Type-1 narcolepsy is a severe neurological disorder with distinct characteristic of loss of hypocretin neurotransmitter. Genetic analysis in type-1 narcolepsy have revealed a unique signal pointing toward autoimmune, rather than psychiatric origin. While type-1 narcolepsy has been intensively studied, the other subtypes of hypersomnolence, narcolepsy, and hypersomnia are less thoroughly understood. This review summarizes the latest breakthroughs in the field in narcolepsy. The goal of this article is to help the reader to understand better the risk from genetic factors and their interplay with immune, genetic, and epidemiological aspects in narcolepsy.
  • Mätlik, Kert; Anttila, Jenni E.; Kuan-Yin, Tseng; Smolander, Olli-Pekka; Pakarinen, Emmi; Lehtonen, Leevi; Abo-Ramadan, Usama; Lindholm, Päivi; Zheng, Congjun; Harvey, Brandon; Arumäe, Urmas; Lindahl, Maria; Airavaara, Mikko (2018)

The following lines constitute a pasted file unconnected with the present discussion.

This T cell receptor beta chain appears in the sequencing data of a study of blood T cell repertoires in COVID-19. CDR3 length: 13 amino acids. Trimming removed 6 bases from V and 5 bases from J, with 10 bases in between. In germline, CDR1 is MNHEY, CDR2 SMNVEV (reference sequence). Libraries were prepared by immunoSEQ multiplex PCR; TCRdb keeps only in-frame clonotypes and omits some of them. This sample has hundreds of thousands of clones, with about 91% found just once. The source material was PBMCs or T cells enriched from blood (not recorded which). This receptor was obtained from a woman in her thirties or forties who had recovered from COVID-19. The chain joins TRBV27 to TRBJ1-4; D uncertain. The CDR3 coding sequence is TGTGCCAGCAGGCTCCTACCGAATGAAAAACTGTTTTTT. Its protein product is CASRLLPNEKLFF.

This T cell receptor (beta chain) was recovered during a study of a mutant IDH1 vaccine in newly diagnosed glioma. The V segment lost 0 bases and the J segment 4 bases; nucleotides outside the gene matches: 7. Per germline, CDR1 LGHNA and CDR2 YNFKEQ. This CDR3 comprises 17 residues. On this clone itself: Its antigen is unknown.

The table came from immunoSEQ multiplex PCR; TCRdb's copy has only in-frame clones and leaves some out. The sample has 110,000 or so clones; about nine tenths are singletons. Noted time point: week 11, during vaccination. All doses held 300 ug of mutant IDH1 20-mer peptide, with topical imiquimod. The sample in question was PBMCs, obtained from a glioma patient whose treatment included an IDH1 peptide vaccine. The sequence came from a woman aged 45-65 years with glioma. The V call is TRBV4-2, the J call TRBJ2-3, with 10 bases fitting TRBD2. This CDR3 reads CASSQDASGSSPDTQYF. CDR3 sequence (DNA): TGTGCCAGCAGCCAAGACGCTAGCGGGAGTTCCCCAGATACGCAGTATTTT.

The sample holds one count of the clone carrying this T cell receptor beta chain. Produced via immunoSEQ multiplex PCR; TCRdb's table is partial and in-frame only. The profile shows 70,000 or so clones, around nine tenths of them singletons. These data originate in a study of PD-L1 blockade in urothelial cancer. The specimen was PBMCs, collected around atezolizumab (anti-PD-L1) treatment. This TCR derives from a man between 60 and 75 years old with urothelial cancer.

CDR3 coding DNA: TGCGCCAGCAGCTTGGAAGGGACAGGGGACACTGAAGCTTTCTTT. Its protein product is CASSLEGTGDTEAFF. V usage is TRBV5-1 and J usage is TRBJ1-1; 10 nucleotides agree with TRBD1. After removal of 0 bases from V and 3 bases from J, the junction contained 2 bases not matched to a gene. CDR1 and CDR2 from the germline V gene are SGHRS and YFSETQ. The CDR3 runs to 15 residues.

Stroke is the most common cause of adult disability in developed countries, largely because spontaneous recovery is often incomplete, and no pharmacological means to hasten the recovery exist. It was recently shown that mesencephalic astrocyte–derived neurotrophic factor (MANF) induces alternative or M2 activation of immune cells after retinal damage in both fruit fly and mouse and mediates retinal repair. Therefore, we set out to study whether poststroke MANF administration would enhance brain tissue repair and affect behavioral recovery of rats after cerebral ischemic injury. We used the distal middle cerebral artery occlusion (dMCAo) model of ischemia-reperfusion injury and administered MANF either as a recombinant protein or via adeno-associated viral (AAV) vector. We discovered that, when MANF was administered to the peri-infarct region 2 or 3 days after stroke, it promoted functional recovery of the animals without affecting the lesion volume. Further, AAV7-MANF treatment transiently increased the number of phagocytic macrophages in the subcortical peri-infarct regions. In addition, the analysis of knockout mice revealed the neuroprotective effects of endogenous MANF against ischemic injury, although endogenous MANF had no effect on immune cell–related gene expression. The beneficial effect of MANF treatment on the reversal of stroke-induced behavioral deficits implies that MANF-based therapies could be used for the repair of brain tissue after stroke.